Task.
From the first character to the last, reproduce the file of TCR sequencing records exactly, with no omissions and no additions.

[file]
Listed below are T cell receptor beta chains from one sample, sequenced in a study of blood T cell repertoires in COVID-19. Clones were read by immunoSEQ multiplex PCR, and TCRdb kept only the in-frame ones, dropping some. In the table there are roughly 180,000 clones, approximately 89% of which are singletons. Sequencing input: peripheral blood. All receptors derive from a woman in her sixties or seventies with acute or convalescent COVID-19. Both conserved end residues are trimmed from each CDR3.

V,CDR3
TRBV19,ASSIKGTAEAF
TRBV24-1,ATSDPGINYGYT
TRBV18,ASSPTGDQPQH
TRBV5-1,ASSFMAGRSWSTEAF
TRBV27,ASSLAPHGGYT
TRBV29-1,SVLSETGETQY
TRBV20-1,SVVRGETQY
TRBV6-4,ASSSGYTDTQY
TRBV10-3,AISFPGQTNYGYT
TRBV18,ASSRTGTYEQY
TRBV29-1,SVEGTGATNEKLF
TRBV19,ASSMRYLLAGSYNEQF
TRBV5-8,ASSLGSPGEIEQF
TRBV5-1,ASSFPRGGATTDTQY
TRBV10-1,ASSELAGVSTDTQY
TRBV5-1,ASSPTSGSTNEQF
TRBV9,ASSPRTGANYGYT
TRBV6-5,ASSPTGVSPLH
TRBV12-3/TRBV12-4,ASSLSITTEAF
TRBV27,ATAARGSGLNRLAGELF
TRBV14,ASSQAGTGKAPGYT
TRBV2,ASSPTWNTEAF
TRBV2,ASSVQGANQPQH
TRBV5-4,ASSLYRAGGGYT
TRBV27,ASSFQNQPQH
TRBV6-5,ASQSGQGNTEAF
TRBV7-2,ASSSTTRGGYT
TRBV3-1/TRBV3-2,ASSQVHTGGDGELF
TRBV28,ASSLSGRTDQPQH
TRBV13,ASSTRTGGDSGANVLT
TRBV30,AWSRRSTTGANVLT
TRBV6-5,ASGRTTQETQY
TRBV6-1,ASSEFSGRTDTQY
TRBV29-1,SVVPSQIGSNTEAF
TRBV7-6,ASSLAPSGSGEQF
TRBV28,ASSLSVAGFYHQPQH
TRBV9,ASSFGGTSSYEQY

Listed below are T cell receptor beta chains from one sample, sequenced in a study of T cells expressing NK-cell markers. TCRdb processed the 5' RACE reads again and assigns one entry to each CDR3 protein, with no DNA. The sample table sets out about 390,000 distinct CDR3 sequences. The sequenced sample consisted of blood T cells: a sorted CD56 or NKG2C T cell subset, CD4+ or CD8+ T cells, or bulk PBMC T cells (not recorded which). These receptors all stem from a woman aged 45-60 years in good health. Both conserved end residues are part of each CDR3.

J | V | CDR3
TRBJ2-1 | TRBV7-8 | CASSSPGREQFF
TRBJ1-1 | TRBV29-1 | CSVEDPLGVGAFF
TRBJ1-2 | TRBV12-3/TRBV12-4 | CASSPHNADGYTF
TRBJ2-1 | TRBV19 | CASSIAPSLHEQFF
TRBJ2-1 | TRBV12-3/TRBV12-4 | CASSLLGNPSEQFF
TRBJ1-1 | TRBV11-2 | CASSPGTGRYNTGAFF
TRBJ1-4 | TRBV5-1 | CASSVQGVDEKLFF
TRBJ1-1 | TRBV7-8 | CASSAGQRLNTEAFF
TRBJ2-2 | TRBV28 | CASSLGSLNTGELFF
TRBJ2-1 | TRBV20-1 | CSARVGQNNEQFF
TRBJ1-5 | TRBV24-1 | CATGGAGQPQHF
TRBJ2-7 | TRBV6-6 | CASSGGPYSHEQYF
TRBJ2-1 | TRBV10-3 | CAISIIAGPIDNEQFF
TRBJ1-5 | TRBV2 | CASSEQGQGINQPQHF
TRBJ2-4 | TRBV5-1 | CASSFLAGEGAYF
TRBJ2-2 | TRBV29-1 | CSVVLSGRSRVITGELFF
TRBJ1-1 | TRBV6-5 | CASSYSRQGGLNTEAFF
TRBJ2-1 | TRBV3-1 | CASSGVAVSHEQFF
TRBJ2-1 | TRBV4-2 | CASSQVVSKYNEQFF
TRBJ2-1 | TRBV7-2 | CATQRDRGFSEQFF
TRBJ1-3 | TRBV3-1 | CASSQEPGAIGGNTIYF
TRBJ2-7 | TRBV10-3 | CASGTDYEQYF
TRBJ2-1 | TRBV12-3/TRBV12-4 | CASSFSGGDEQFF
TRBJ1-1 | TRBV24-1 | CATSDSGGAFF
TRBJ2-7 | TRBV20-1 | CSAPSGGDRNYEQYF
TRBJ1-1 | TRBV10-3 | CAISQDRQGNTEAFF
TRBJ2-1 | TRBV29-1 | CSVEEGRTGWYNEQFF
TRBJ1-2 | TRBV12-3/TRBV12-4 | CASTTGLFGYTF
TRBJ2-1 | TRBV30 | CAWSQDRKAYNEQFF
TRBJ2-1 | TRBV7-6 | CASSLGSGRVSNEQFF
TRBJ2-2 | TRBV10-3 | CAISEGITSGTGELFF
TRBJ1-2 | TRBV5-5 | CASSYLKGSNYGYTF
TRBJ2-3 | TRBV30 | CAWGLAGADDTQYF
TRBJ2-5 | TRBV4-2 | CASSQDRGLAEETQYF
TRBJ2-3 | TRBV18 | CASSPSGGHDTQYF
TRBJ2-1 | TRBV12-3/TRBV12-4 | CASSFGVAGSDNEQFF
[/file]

Listed below are T cell receptor beta chains from one sample, sequenced in a study of blood T cell repertoires in COVID-19. Clones were read by immunoSEQ multiplex PCR, and TCRdb kept only the in-frame ones, dropping some. In the table there are roughly 180,000 clones, approximately 89% of which are singletons. Sequencing input: peripheral blood. All receptors derive from a woman in her sixties or seventies with acute or convalescent COVID-19. Both conserved end residues are trimmed from each CDR3.

V,CDR3
TRBV19,ASSIKGTAEAF
TRBV24-1,ATSDPGINYGYT
TRBV18,ASSPTGDQPQH
TRBV5-1,ASSFMAGRSWSTEAF
TRBV27,ASSLAPHGGYT
TRBV29-1,SVLSETGETQY
TRBV20-1,SVVRGETQY
TRBV6-4,ASSSGYTDTQY
TRBV10-3,AISFPGQTNYGYT
TRBV18,ASSRTGTYEQY
TRBV29-1,SVEGTGATNEKLF
TRBV19,ASSMRYLLAGSYNEQF
TRBV5-8,ASSLGSPGEIEQF
TRBV5-1,ASSFPRGGATTDTQY
TRBV10-1,ASSELAGVSTDTQY
TRBV5-1,ASSPTSGSTNEQF
TRBV9,ASSPRTGANYGYT
TRBV6-5,ASSPTGVSPLH
TRBV12-3/TRBV12-4,ASSLSITTEAF
TRBV27,ATAARGSGLNRLAGELF
TRBV14,ASSQAGTGKAPGYT
TRBV2,ASSPTWNTEAF
TRBV2,ASSVQGANQPQH
TRBV5-4,ASSLYRAGGGYT
TRBV27,ASSFQNQPQH
TRBV6-5,ASQSGQGNTEAF
TRBV7-2,ASSSTTRGGYT
TRBV3-1/TRBV3-2,ASSQVHTGGDGELF
TRBV28,ASSLSGRTDQPQH
TRBV13,ASSTRTGGDSGANVLT
TRBV30,AWSRRSTTGANVLT
TRBV6-5,ASGRTTQETQY
TRBV6-1,ASSEFSGRTDTQY
TRBV29-1,SVVPSQIGSNTEAF
TRBV7-6,ASSLAPSGSGEQF
TRBV28,ASSLSVAGFYHQPQH
TRBV9,ASSFGGTSSYEQY

Listed below are T cell receptor beta chains from one sample, sequenced in a study of T cells expressing NK-cell markers. TCRdb processed the 5' RACE reads again and assigns one entry to each CDR3 protein, with no DNA. The sample table sets out about 390,000 distinct CDR3 sequences. The sequenced sample consisted of blood T cells: a sorted CD56 or NKG2C T cell subset, CD4+ or CD8+ T cells, or bulk PBMC T cells (not recorded which). These receptors all stem from a woman aged 45-60 years in good health. Both conserved end residues are part of each CDR3.

J | V | CDR3
TRBJ2-1 | TRBV7-8 | CASSSPGREQFF
TRBJ1-1 | TRBV29-1 | CSVEDPLGVGAFF
TRBJ1-2 | TRBV12-3/TRBV12-4 | CASSPHNADGYTF
TRBJ2-1 | TRBV19 | CASSIAPSLHEQFF
TRBJ2-1 | TRBV12-3/TRBV12-4 | CASSLLGNPSEQFF
TRBJ1-1 | TRBV11-2 | CASSPGTGRYNTGAFF
TRBJ1-4 | TRBV5-1 | CASSVQGVDEKLFF
TRBJ1-1 | TRBV7-8 | CASSAGQRLNTEAFF
TRBJ2-2 | TRBV28 | CASSLGSLNTGELFF
TRBJ2-1 | TRBV20-1 | CSARVGQNNEQFF
TRBJ1-5 | TRBV24-1 | CATGGAGQPQHF
TRBJ2-7 | TRBV6-6 | CASSGGPYSHEQYF
TRBJ2-1 | TRBV10-3 | CAISIIAGPIDNEQFF
TRBJ1-5 | TRBV2 | CASSEQGQGINQPQHF
TRBJ2-4 | TRBV5-1 | CASSFLAGEGAYF
TRBJ2-2 | TRBV29-1 | CSVVLSGRSRVITGELFF
TRBJ1-1 | TRBV6-5 | CASSYSRQGGLNTEAFF
TRBJ2-1 | TRBV3-1 | CASSGVAVSHEQFF
TRBJ2-1 | TRBV4-2 | CASSQVVSKYNEQFF
TRBJ2-1 | TRBV7-2 | CATQRDRGFSEQFF
TRBJ1-3 | TRBV3-1 | CASSQEPGAIGGNTIYF
TRBJ2-7 | TRBV10-3 | CASGTDYEQYF
TRBJ2-1 | TRBV12-3/TRBV12-4 | CASSFSGGDEQFF
TRBJ1-1 | TRBV24-1 | CATSDSGGAFF
TRBJ2-7 | TRBV20-1 | CSAPSGGDRNYEQYF
TRBJ1-1 | TRBV10-3 | CAISQDRQGNTEAFF
TRBJ2-1 | TRBV29-1 | CSVEEGRTGWYNEQFF
TRBJ1-2 | TRBV12-3/TRBV12-4 | CASTTGLFGYTF
TRBJ2-1 | TRBV30 | CAWSQDRKAYNEQFF
TRBJ2-1 | TRBV7-6 | CASSLGSGRVSNEQFF
TRBJ2-2 | TRBV10-3 | CAISEGITSGTGELFF
TRBJ1-2 | TRBV5-5 | CASSYLKGSNYGYTF
TRBJ2-3 | TRBV30 | CAWGLAGADDTQYF
TRBJ2-5 | TRBV4-2 | CASSQDRGLAEETQYF
TRBJ2-3 | TRBV18 | CASSPSGGHDTQYF
TRBJ2-1 | TRBV12-3/TRBV12-4 | CASSFGVAGSDNEQFF